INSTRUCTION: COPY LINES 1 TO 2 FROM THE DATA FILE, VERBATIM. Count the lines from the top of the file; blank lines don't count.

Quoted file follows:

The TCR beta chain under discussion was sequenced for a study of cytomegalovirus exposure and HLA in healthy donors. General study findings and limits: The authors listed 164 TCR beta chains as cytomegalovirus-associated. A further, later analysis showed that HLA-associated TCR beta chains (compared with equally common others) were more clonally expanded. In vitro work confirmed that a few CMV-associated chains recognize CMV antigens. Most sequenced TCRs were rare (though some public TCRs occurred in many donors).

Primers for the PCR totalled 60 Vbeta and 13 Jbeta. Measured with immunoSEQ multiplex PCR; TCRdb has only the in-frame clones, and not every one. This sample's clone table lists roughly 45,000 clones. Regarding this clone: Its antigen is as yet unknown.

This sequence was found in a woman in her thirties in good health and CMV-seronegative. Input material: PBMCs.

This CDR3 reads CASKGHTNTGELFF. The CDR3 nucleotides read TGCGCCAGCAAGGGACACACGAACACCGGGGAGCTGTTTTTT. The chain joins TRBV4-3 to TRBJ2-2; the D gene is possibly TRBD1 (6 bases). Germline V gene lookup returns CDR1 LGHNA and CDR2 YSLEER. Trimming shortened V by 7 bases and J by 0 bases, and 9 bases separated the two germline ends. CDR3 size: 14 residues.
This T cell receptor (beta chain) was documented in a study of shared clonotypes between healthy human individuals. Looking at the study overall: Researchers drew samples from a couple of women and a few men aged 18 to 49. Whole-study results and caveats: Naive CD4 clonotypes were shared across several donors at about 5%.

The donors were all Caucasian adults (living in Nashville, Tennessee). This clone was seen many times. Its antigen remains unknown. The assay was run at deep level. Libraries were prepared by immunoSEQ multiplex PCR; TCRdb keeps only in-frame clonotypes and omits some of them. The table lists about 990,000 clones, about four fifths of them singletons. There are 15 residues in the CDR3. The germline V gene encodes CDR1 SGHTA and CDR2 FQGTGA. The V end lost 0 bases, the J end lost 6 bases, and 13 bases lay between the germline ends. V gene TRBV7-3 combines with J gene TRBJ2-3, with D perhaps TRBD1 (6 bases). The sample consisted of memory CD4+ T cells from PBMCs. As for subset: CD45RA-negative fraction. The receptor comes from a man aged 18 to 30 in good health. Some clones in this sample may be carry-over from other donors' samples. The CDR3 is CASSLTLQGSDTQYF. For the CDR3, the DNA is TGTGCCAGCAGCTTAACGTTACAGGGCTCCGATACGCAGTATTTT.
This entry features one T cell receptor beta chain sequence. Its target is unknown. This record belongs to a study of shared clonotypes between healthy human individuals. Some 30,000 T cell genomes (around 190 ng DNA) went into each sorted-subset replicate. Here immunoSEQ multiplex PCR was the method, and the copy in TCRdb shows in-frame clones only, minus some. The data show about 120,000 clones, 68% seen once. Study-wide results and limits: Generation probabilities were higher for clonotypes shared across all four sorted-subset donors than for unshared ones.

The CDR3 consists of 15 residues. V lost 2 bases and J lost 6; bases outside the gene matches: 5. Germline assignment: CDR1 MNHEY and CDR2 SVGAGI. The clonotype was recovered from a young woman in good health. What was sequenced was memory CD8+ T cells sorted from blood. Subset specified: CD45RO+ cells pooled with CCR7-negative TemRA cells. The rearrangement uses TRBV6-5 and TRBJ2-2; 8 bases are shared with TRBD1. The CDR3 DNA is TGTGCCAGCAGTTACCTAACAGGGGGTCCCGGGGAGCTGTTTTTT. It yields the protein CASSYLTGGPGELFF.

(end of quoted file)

The TCR beta chain under discussion was sequenced for a study of cytomegalovirus exposure and HLA in healthy donors. General study findings and limits: The authors listed 164 TCR beta chains as cytomegalovirus-associated. A further, later analysis showed that HLA-associated TCR beta chains (compared with equally common others) were more clonally expanded. In vitro work confirmed that a few CMV-associated chains recognize CMV antigens. Most sequenced TCRs were rare (though some public TCRs occurred in many donors).

Primers for the PCR totalled 60 Vbeta and 13 Jbeta. Measured with immunoSEQ multiplex PCR; TCRdb has only the in-frame clones, and not every one. This sample's clone table lists roughly 45,000 clones. Regarding this clone: Its antigen is as yet unknown.